Sometimes people joke that “it’s not rocket science” when referring to a non-technical matter. For one of mechanical engineering’s junior faculty members, her summer research experience with the U.S. Air Force Research Lab was in fact rocket science.
Sarah Bentil, William March Scholar in Mechanical Engineering and assistant professor of mechanical engineering (ME), spent 12 weeks over the summer participating in the U.S. Air Force Research Lab (AFRL) Summer Faculty Fellowship Program (SFFP). (Meng Lu, associate professor with appointments in ME and electrical and computer engineering at Iowa State University was also part of the 2020 SFFP cohort.) Due to the pandemic, Bentil had to conduct her work remotely from Ames instead of at Edwards Air Force Base in California.
Bentil’s summer research was overseen by Timothy C. Miller, senior materials research engineer with AFRL’s Aerospace Systems Directorate. Miller sought to work with someone who could perform experiments that would apply high-speed loads to solid rocket propellants, and Bentil saw an opportunity to assist in this work using her oxyacetylene shock tube to apply a mechanical load on the surface of the solid rocket propellants. Solid rocket propellants are used as fuel in military applications to generate thrust for tactical or strategic rockets and missiles.
“My objective of the experiments was to understand how the solid rocket propellants responded to tensile loads at speeds that are at least on the order of what the propellants will encounter during the ignition and firing process,” said Bentil. “That’s because those loading speeds are when damage to the solid rocket propellant occurs, which manifests as cracks in the material that will negatively impact the ballistic performance.”
By understanding the conditions that will create these cracks, Bentil said the results of her experiments would help AFRL in optimizing the ingredients in the solid rocket propellant to eliminate crack formation. Additionally, these findings would also help AFRL in designing health-monitoring sensors that can predict the behavior of the solid rocket propellant given the percentage of damage.
Bentil creatively adapted her project to the constraints of the pandemic. She conducted most of the research in her The Bentil Group lab on the Iowa State University campus. She did not have the opportunity to participate in the process of making solid rocket propellants and instead relied on Miller, her adviser with AFRL, to ship them to her from California. California’s stay-at-home order prevented Bentil from working with a wide array of solid rocket propellant samples since members of Miller’s team were not permitted in the lab to fabricate additional samples. However, despite these adjustments, Bentil was still able to make the best of the experience.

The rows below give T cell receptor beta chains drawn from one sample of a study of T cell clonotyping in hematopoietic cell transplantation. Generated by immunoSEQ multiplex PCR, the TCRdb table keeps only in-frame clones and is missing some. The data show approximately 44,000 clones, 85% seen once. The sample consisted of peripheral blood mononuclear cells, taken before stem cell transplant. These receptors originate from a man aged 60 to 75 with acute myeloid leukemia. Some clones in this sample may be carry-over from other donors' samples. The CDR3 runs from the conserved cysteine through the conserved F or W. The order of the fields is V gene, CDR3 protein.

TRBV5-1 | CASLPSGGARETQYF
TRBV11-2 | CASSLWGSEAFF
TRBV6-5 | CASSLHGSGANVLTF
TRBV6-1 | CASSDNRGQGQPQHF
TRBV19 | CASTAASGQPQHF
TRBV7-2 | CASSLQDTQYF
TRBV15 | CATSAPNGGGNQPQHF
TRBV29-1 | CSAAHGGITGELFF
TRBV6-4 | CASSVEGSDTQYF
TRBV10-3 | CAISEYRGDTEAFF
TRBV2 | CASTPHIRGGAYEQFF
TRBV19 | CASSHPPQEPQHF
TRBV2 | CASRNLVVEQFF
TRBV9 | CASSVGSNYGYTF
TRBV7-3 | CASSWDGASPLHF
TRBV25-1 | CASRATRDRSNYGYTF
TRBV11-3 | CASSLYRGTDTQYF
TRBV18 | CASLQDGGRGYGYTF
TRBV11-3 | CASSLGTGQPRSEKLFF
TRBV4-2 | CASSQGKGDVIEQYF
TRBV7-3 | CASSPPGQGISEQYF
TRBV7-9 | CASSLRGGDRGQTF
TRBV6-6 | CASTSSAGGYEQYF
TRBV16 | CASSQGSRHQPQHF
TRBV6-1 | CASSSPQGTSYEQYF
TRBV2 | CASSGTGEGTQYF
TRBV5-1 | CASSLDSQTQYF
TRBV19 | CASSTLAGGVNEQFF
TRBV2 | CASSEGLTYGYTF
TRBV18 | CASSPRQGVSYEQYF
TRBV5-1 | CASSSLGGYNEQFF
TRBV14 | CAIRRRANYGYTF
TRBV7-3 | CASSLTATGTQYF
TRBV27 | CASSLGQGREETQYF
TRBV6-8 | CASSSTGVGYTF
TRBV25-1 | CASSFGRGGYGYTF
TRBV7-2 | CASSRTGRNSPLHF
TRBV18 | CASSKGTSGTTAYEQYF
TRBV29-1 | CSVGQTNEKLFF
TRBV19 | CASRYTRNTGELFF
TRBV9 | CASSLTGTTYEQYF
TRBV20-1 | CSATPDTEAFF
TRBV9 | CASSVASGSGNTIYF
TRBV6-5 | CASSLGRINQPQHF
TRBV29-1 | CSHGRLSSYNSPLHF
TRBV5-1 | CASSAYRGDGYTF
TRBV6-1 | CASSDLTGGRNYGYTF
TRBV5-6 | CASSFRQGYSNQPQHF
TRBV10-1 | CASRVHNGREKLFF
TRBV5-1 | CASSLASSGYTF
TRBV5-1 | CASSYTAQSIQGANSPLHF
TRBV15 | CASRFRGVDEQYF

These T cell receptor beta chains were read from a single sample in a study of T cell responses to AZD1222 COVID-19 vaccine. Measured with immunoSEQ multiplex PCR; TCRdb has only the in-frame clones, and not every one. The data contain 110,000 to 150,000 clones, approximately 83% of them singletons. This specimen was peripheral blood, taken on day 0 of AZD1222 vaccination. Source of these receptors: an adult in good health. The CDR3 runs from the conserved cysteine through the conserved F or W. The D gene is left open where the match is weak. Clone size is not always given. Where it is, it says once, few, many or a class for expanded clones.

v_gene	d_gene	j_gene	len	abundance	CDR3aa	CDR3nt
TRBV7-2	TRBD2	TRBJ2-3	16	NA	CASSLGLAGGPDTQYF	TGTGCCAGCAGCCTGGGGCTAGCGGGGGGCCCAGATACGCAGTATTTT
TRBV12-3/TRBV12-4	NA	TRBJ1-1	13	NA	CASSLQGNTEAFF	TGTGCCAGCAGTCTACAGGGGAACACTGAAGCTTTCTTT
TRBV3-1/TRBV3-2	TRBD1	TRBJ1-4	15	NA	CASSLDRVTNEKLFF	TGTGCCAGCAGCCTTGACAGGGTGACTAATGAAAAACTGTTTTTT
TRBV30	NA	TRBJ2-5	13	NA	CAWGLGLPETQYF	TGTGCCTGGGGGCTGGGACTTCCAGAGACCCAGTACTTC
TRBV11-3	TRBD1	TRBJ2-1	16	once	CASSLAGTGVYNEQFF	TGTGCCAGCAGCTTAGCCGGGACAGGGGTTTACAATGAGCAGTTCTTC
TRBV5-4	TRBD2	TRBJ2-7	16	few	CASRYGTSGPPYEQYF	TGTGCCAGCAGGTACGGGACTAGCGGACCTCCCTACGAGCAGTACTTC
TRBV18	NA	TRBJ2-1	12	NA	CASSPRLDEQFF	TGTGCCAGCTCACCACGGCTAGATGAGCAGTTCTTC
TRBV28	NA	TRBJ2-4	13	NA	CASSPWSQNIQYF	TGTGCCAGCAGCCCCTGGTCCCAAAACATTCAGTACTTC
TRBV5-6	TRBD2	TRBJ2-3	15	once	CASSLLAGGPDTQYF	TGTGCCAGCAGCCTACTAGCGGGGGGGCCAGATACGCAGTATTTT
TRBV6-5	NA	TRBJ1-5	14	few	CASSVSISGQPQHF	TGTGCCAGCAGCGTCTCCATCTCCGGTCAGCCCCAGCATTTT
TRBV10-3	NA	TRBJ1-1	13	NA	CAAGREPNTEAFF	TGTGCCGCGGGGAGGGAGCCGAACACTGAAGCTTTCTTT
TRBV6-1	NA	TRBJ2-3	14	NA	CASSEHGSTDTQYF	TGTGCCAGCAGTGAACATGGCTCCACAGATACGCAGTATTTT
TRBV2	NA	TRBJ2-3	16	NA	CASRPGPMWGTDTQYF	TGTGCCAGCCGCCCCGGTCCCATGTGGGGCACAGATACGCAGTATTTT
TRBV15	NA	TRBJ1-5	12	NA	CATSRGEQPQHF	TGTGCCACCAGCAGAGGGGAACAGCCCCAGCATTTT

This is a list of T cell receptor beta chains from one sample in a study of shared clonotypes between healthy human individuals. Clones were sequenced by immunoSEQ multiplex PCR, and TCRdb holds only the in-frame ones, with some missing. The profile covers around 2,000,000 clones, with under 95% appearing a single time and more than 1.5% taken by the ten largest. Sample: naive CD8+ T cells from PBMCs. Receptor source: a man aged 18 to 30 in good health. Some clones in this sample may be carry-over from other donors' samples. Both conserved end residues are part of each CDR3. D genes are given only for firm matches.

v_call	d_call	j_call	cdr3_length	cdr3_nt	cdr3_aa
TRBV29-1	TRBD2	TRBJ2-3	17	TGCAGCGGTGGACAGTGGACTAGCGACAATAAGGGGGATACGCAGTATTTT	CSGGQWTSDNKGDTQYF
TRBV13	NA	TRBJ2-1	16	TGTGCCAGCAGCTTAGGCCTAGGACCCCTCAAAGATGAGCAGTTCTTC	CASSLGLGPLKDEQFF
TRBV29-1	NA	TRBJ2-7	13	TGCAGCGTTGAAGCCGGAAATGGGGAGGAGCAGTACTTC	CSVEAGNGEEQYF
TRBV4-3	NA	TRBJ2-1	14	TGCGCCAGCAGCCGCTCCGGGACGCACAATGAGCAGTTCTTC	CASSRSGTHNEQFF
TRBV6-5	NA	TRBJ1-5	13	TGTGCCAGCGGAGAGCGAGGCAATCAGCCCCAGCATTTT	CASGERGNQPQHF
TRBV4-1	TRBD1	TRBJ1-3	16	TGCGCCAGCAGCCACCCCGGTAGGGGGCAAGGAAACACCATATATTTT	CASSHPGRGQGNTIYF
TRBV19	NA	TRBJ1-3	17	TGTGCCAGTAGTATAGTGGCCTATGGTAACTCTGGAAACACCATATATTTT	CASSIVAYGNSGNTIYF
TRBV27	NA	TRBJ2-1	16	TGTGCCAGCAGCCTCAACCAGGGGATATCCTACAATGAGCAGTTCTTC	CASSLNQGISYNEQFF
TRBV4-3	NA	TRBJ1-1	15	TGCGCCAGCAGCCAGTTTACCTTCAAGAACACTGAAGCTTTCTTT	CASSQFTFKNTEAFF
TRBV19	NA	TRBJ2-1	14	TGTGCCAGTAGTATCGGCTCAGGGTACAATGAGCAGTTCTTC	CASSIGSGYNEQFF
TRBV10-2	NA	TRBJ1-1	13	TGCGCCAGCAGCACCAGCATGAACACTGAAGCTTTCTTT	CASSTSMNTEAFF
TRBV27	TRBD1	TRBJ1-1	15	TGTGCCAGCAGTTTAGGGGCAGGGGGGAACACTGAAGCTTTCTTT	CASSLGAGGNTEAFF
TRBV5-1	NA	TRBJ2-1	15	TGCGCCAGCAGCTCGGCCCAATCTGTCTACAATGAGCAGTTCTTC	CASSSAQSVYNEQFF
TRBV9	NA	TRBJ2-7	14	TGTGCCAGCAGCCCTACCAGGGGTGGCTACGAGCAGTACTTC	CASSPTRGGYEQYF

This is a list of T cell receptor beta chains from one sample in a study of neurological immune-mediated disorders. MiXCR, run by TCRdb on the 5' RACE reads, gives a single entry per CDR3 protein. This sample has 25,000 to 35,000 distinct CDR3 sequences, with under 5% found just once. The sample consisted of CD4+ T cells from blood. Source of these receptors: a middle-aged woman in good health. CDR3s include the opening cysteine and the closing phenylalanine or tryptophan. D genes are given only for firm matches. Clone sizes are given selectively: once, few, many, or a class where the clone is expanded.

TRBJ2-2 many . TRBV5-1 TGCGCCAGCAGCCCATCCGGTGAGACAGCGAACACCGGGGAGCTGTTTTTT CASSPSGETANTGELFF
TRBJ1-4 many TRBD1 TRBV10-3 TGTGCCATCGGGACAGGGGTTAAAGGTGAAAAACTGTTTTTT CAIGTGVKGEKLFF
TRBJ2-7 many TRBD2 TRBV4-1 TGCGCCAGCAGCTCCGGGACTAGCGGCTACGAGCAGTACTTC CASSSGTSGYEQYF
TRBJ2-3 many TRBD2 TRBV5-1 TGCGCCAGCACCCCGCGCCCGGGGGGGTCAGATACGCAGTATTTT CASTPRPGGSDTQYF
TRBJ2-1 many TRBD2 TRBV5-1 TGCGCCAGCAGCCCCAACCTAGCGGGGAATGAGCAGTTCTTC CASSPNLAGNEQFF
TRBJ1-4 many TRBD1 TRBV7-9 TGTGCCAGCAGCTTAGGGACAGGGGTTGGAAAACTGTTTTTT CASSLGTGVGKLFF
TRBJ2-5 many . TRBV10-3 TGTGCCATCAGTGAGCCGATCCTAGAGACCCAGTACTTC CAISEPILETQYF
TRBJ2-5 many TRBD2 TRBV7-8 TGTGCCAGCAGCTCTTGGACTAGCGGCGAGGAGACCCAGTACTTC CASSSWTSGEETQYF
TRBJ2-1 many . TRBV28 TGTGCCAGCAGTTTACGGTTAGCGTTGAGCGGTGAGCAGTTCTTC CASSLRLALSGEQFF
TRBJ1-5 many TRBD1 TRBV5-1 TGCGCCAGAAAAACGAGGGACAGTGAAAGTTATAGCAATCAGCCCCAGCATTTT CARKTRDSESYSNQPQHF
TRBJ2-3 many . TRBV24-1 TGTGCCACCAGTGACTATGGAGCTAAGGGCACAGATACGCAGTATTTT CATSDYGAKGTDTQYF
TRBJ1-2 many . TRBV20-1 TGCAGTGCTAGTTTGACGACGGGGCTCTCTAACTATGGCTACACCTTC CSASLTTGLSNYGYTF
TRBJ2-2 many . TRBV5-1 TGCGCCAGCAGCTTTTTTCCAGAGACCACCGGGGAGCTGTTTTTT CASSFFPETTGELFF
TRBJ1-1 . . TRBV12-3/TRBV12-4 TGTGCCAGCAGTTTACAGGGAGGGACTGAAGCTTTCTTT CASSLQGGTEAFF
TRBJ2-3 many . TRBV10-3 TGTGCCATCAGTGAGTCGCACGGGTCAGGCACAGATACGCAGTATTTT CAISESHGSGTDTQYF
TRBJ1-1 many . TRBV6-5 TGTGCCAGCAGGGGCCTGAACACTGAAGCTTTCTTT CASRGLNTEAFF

“Working remotely did allow me to begin developing computational models that would be validated using the results from the shock tube experiments,” said Bentil, adding that computational models would be used in improving damage predictions in the solid rocket propellant.
“I wanted to pursue this computational aspect in the future. However, working remotely and not being able to perform the other experiments using AFRL’s equipment, allowed me to start developing the computational aspect of the project over the summer,” she said.
Bentil utilized various ME concepts and methods throughout her summer research. She and her team utilized Newton’s laws of motion, work-energy principles and vibrations, as taught in ME 345: Engineering Dynamics, as well as data acquisition systems, analysis of data and propagation of measurement uncertainty taught in ME 370: Engineering Measurements. The researchers also utilized stress-strain relationships, elements of material behavior, continuum mechanics and finite element analysis.
The research that Bentil conducted over the summer was mostly new to her as much of her past work has focused on soft tissue (e.g. brain). However, she said she sees similarities between the brain tissue and solid rocket propellants in the sense that both materials are considered “viscoelastic.”
“Viscoelastic means that the material is not a solid and it’s not a liquid. Rather, the viscoelastic material is somewhere between a solid and a liquid. Even though the brain and solid rocket propellant are both viscoelastic, working with the propellant was a lot easier, and not as messy as the brain,” Bentil said.
Going forward, Bentil said she would like to conduct more experiments that will facilitate the prediction of damage in other viscoelastic materials due to loads that are applied at high rates. Aside from some of the direct research knowledge she gained through her participation in the SFFP, Bentil said one of her biggest takeaways from this experience is the potential for future collaborations with AFRL.
“I look forward to future collaborations with AFRL, where Iowa State University students from my lab can also participate in the experiments and computational modeling needed to predict damage in solid rocket propellants and other viscoelastic materials,” Bentil said.
Special thanks to the U.S. Air Force Research Lab Summer Faculty Fellowship Program and Dr. Timothy C. Miller